Perhaps it can be traced back to 1879, when Eugen Richter, a member of the German Parliament, stood in the Reichstag and, borrowing from the vocabulary of war, denounced as a "cartel" an open and notorious arrangement among rail, truck, and locomotive producers to charge their domestic customers more than foreign ones. Or maybe it was the original Trust Buster, Teddy Roosevelt, who a decade or so later shined an early spotlight on those illicit combinations that gave original embodiment to the "if you can't beat them, join them" mentality. However it began in earnest, when the gavel started to come down on this early cartel activity, it did little to make cartels go away. It merely sent them underground. It has been a game of detection ever since.
Here we are, more than a century later. The world is far smaller. Information and transparency much greater. International cooperation so much stronger. And global cartel enforcement uniformly more aggressive. But the questions remain: Are we really in a better place? Have we made any real strides in stemming the unremitting tide of cartel activity? The answers are far from clear.
We certainly have new and more sophisticated tools at our disposal to uncover these unlawful gatherings. And the world's attention to stopping this enduring scourge would appear to be at an all-time high. Just look at the global scorecard of cartel enforcement successes updated and expanded on an almost weekly basis. It seems like virtually every country is getting into the fray, promising to do their part to root out competitive mischief from their shores.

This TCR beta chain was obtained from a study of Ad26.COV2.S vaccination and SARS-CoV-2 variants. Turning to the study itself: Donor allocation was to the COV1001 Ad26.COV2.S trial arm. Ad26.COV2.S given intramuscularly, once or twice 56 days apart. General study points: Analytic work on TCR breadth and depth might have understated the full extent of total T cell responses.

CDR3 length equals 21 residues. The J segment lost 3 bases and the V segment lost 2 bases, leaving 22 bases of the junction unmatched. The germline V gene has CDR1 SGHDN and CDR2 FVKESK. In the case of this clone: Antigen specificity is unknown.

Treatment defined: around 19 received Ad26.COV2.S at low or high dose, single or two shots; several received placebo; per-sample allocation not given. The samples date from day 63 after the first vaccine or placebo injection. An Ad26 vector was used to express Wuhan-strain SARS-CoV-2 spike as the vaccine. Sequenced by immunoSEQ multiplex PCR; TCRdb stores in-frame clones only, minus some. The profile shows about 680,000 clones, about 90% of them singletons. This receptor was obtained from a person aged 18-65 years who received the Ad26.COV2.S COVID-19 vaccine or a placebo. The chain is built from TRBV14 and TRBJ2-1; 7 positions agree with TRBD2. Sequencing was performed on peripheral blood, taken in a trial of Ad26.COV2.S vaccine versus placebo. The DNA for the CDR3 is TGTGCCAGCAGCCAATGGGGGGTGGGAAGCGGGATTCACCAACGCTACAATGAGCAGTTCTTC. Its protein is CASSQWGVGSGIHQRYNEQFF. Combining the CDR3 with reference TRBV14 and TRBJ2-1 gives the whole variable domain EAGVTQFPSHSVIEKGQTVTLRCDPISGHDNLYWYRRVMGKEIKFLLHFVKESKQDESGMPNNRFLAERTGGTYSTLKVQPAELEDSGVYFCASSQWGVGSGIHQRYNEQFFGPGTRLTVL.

Yet, cartels continue to thrive. We read about them all the time. And those are only the ones we know about. We can only wonder about the ones that escape our view. To be sure, there are many. One recent study pegs the cartel detection rate as low as 13 percent, meaning for every cartel we stop, there are roughly eight more (and likely many more than that) carrying on with impunity. Regardless of any progress we have made in detection, we clearly have a long way to go.
So is the much heralded, universally adopted, corporate leniency program really the best way to get us there? There is little question that these programs have had some success. For the past decade and more, numerous corporations around the world have lined up with their mea culpas to avail themselves of these regulatory absolutions. And the lines seem to be getting longer all the time. But do these programs go far enough, and are they worth the cost? Or are they more of an albatross, getting in our way, diverting us from other avenues that depend less on the complicity of the wrongdoers and more on the exertions of the victims or, better yet, those tasked with protecting us from this blight. Perhaps it is time to take a step back and reconsider where we are in cartel detection and reassess what has up until now been the unquestioned primacy of corporate leniency in the competition enforcement scheme.